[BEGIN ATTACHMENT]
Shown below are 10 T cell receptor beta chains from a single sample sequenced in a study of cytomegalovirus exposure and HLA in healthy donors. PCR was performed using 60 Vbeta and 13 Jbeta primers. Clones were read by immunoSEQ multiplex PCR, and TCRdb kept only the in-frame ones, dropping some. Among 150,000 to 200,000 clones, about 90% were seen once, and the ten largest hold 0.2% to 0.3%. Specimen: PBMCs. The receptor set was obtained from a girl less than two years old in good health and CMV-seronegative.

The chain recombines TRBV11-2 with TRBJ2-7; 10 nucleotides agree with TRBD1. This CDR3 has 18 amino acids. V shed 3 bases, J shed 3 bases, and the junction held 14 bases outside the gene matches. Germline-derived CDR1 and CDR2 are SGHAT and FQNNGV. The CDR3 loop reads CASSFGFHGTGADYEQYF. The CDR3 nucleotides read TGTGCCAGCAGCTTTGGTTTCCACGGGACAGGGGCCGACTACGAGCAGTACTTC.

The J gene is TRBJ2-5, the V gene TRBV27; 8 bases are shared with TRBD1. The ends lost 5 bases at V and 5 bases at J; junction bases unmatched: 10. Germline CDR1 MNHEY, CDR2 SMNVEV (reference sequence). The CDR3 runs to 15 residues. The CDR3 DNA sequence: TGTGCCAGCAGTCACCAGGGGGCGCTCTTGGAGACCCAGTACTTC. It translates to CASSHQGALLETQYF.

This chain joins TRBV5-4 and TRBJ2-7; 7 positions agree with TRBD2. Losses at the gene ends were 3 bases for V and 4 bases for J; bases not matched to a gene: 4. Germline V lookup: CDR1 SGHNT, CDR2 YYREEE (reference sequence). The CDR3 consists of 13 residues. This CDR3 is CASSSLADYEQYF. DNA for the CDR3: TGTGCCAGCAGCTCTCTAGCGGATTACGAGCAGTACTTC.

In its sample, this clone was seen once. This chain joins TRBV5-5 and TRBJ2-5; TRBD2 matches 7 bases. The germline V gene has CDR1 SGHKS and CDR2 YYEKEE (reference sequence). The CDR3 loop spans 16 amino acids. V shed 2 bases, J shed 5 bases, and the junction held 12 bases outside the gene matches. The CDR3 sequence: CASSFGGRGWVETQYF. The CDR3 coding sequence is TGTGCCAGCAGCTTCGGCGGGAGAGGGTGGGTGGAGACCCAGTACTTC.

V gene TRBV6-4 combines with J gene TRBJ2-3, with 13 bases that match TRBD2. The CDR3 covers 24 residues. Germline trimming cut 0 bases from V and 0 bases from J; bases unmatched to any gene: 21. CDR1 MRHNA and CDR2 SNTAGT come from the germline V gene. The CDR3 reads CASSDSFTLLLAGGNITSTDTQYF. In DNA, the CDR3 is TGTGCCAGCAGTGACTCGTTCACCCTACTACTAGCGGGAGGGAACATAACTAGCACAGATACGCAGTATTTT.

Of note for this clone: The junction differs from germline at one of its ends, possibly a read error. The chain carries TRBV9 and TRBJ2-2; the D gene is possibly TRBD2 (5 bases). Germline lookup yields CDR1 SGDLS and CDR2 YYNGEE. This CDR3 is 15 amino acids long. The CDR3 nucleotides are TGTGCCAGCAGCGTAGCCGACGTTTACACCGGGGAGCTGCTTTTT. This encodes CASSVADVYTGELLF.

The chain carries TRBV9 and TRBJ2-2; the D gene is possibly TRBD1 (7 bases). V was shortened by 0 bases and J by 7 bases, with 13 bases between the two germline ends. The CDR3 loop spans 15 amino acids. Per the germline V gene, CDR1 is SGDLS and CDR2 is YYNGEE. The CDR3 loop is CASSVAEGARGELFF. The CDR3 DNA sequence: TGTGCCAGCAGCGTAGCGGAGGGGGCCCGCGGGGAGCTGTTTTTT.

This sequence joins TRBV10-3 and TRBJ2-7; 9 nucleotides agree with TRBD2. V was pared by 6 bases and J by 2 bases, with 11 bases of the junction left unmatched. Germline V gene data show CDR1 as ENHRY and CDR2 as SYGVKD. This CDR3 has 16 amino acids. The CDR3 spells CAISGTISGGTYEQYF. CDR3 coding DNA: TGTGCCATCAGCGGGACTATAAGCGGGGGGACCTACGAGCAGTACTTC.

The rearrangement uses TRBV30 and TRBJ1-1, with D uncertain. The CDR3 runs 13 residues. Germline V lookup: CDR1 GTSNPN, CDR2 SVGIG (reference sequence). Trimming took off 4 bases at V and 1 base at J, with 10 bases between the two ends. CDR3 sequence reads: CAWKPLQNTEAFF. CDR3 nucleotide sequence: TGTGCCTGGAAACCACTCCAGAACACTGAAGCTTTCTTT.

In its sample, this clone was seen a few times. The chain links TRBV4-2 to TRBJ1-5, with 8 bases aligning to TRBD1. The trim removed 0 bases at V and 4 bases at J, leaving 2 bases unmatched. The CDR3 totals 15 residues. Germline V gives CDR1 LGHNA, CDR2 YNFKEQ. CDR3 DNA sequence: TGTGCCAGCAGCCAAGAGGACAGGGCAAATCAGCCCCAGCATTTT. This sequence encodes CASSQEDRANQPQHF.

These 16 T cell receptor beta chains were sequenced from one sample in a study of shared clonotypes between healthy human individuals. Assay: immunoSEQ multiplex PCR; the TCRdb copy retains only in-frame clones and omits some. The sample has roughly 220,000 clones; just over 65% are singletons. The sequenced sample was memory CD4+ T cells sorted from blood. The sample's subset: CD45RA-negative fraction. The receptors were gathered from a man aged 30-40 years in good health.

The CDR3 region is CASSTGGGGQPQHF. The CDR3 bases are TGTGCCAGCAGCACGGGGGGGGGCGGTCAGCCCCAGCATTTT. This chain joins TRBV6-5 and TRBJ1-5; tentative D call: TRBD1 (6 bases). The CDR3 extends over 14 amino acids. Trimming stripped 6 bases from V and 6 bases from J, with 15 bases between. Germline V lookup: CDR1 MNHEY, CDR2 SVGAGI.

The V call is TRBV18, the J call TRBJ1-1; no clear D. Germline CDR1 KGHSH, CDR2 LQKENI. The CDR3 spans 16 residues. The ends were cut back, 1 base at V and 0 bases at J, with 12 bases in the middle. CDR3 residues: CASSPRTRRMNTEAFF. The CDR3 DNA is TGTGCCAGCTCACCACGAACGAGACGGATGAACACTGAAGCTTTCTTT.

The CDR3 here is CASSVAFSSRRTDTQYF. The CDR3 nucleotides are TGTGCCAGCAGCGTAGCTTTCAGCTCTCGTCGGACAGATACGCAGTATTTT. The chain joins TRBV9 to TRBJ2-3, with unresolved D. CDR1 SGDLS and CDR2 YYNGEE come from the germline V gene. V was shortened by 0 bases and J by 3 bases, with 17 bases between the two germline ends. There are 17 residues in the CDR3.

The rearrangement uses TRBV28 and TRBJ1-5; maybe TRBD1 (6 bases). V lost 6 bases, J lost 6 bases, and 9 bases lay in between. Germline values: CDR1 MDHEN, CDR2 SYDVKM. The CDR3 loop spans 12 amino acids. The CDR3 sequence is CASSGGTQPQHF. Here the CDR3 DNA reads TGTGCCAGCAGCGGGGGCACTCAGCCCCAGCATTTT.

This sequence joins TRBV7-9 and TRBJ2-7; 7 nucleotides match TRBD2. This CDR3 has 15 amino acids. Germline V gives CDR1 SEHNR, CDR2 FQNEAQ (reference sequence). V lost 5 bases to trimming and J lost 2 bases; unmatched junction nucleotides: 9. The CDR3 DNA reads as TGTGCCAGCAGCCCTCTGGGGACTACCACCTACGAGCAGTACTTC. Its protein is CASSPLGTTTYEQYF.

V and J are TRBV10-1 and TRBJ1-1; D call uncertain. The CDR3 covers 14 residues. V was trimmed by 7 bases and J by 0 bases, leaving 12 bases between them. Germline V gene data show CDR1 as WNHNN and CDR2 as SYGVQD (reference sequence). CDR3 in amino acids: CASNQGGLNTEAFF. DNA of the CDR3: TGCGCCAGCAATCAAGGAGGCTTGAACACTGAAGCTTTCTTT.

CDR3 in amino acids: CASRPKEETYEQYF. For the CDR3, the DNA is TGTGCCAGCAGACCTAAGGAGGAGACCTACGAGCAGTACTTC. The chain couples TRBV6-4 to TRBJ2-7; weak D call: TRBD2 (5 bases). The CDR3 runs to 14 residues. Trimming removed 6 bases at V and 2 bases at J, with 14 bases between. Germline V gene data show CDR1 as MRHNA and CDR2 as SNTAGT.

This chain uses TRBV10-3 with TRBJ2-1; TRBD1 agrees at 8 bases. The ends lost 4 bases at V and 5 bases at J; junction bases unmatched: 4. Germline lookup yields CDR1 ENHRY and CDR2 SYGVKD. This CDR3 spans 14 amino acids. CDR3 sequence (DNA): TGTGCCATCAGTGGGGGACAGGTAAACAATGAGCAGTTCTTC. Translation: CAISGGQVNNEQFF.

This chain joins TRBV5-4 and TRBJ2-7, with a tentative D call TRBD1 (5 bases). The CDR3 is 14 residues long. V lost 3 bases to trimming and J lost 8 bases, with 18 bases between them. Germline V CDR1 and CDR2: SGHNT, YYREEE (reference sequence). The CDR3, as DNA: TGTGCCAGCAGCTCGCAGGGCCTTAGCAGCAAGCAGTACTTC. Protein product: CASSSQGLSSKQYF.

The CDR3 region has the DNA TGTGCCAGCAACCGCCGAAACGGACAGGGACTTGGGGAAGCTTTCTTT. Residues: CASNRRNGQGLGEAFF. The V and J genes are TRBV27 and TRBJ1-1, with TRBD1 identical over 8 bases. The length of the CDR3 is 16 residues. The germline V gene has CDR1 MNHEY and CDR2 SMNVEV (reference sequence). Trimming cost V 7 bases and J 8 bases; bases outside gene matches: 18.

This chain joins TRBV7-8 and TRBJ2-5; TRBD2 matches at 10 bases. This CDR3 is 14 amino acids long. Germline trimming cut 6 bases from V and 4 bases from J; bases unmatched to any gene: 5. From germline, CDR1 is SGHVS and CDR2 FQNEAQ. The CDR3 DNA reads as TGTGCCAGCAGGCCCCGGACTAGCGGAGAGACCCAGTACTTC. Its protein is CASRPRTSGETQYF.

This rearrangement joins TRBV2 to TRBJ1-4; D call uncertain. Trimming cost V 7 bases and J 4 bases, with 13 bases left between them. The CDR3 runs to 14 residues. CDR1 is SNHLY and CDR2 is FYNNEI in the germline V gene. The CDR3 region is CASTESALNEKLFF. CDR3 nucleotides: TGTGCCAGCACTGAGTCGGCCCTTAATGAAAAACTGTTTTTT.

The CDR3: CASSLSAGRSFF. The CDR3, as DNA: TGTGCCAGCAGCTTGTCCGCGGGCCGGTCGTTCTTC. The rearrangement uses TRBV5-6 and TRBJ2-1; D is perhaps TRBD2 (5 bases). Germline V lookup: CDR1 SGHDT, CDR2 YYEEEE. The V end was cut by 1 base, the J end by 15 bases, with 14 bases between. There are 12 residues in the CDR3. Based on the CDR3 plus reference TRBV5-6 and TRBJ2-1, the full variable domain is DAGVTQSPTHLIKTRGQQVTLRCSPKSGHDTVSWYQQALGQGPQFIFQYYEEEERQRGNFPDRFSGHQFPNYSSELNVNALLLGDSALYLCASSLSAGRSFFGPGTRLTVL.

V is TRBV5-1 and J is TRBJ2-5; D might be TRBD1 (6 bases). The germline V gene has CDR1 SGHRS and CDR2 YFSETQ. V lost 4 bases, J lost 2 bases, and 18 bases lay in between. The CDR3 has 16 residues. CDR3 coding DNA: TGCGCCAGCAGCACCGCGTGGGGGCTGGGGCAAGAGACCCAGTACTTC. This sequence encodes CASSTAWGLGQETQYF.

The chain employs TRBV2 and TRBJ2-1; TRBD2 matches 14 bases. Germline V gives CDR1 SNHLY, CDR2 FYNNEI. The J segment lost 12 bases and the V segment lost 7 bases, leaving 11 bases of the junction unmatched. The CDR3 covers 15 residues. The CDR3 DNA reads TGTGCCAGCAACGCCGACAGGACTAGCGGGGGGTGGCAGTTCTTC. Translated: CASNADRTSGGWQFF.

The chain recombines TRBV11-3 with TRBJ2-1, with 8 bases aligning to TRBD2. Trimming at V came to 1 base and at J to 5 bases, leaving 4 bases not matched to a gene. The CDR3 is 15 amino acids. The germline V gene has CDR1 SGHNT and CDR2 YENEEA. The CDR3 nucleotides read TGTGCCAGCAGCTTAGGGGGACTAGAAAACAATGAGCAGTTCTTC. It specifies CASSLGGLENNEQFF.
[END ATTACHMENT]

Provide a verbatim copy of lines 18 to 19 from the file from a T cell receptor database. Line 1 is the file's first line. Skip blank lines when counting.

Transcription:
V and J are TRBV10-1 and TRBJ1-1; D call uncertain. The CDR3 covers 14 residues. V was trimmed by 7 bases and J by 0 bases, leaving 12 bases between them. Germline V gene data show CDR1 as WNHNN and CDR2 as SYGVQD (reference sequence). CDR3 in amino acids: CASNQGGLNTEAFF. DNA of the CDR3: TGCGCCAGCAATCAAGGAGGCTTGAACACTGAAGCTTTCTTT.

CDR3 in amino acids: CASRPKEETYEQYF. For the CDR3, the DNA is TGTGCCAGCAGACCTAAGGAGGAGACCTACGAGCAGTACTTC. The chain couples TRBV6-4 to TRBJ2-7; weak D call: TRBD2 (5 bases). The CDR3 runs to 14 residues. Trimming removed 6 bases at V and 2 bases at J, with 14 bases between. Germline V gene data show CDR1 as MRHNA and CDR2 as SNTAGT.